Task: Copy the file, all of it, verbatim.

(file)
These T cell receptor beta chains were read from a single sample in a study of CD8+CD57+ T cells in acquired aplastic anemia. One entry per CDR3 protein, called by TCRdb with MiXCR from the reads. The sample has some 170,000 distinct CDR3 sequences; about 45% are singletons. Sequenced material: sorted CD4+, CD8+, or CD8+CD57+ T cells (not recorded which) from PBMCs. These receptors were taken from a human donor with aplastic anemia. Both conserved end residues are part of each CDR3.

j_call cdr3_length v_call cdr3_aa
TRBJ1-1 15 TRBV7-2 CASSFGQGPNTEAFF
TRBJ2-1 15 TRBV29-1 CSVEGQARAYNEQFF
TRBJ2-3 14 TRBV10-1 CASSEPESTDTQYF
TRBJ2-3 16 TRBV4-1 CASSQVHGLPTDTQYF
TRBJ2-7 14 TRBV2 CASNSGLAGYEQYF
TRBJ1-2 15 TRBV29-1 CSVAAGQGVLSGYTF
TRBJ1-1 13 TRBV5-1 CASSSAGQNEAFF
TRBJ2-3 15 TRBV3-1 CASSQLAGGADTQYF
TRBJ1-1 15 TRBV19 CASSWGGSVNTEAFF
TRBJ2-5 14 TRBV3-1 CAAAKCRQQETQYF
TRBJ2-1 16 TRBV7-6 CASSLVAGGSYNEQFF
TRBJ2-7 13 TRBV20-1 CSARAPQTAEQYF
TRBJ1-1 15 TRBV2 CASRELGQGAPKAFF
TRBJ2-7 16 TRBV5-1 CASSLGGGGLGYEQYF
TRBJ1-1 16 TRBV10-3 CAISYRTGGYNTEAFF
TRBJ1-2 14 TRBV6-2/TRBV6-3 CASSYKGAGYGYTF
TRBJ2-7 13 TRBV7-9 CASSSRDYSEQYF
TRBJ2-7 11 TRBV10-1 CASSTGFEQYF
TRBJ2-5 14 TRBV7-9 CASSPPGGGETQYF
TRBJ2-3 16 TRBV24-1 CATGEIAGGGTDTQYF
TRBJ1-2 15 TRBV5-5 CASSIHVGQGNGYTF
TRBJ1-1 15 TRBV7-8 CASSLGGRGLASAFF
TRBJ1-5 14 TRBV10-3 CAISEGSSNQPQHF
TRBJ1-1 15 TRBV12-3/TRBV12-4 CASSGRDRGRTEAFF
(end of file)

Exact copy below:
These T cell receptor beta chains were read from a single sample in a study of CD8+CD57+ T cells in acquired aplastic anemia. One entry per CDR3 protein, called by TCRdb with MiXCR from the reads. The sample has some 170,000 distinct CDR3 sequences; about 45% are singletons. Sequenced material: sorted CD4+, CD8+, or CD8+CD57+ T cells (not recorded which) from PBMCs. These receptors were taken from a human donor with aplastic anemia. Both conserved end residues are part of each CDR3.

j_call cdr3_length v_call cdr3_aa
TRBJ1-1 15 TRBV7-2 CASSFGQGPNTEAFF
TRBJ2-1 15 TRBV29-1 CSVEGQARAYNEQFF
TRBJ2-3 14 TRBV10-1 CASSEPESTDTQYF
TRBJ2-3 16 TRBV4-1 CASSQVHGLPTDTQYF
TRBJ2-7 14 TRBV2 CASNSGLAGYEQYF
TRBJ1-2 15 TRBV29-1 CSVAAGQGVLSGYTF
TRBJ1-1 13 TRBV5-1 CASSSAGQNEAFF
TRBJ2-3 15 TRBV3-1 CASSQLAGGADTQYF
TRBJ1-1 15 TRBV19 CASSWGGSVNTEAFF
TRBJ2-5 14 TRBV3-1 CAAAKCRQQETQYF
TRBJ2-1 16 TRBV7-6 CASSLVAGGSYNEQFF
TRBJ2-7 13 TRBV20-1 CSARAPQTAEQYF
TRBJ1-1 15 TRBV2 CASRELGQGAPKAFF
TRBJ2-7 16 TRBV5-1 CASSLGGGGLGYEQYF
TRBJ1-1 16 TRBV10-3 CAISYRTGGYNTEAFF
TRBJ1-2 14 TRBV6-2/TRBV6-3 CASSYKGAGYGYTF
TRBJ2-7 13 TRBV7-9 CASSSRDYSEQYF
TRBJ2-7 11 TRBV10-1 CASSTGFEQYF
TRBJ2-5 14 TRBV7-9 CASSPPGGGETQYF
TRBJ2-3 16 TRBV24-1 CATGEIAGGGTDTQYF
TRBJ1-2 15 TRBV5-5 CASSIHVGQGNGYTF
TRBJ1-1 15 TRBV7-8 CASSLGGRGLASAFF
TRBJ1-5 14 TRBV10-3 CAISEGSSNQPQHF
TRBJ1-1 15 TRBV12-3/TRBV12-4 CASSGRDRGRTEAFF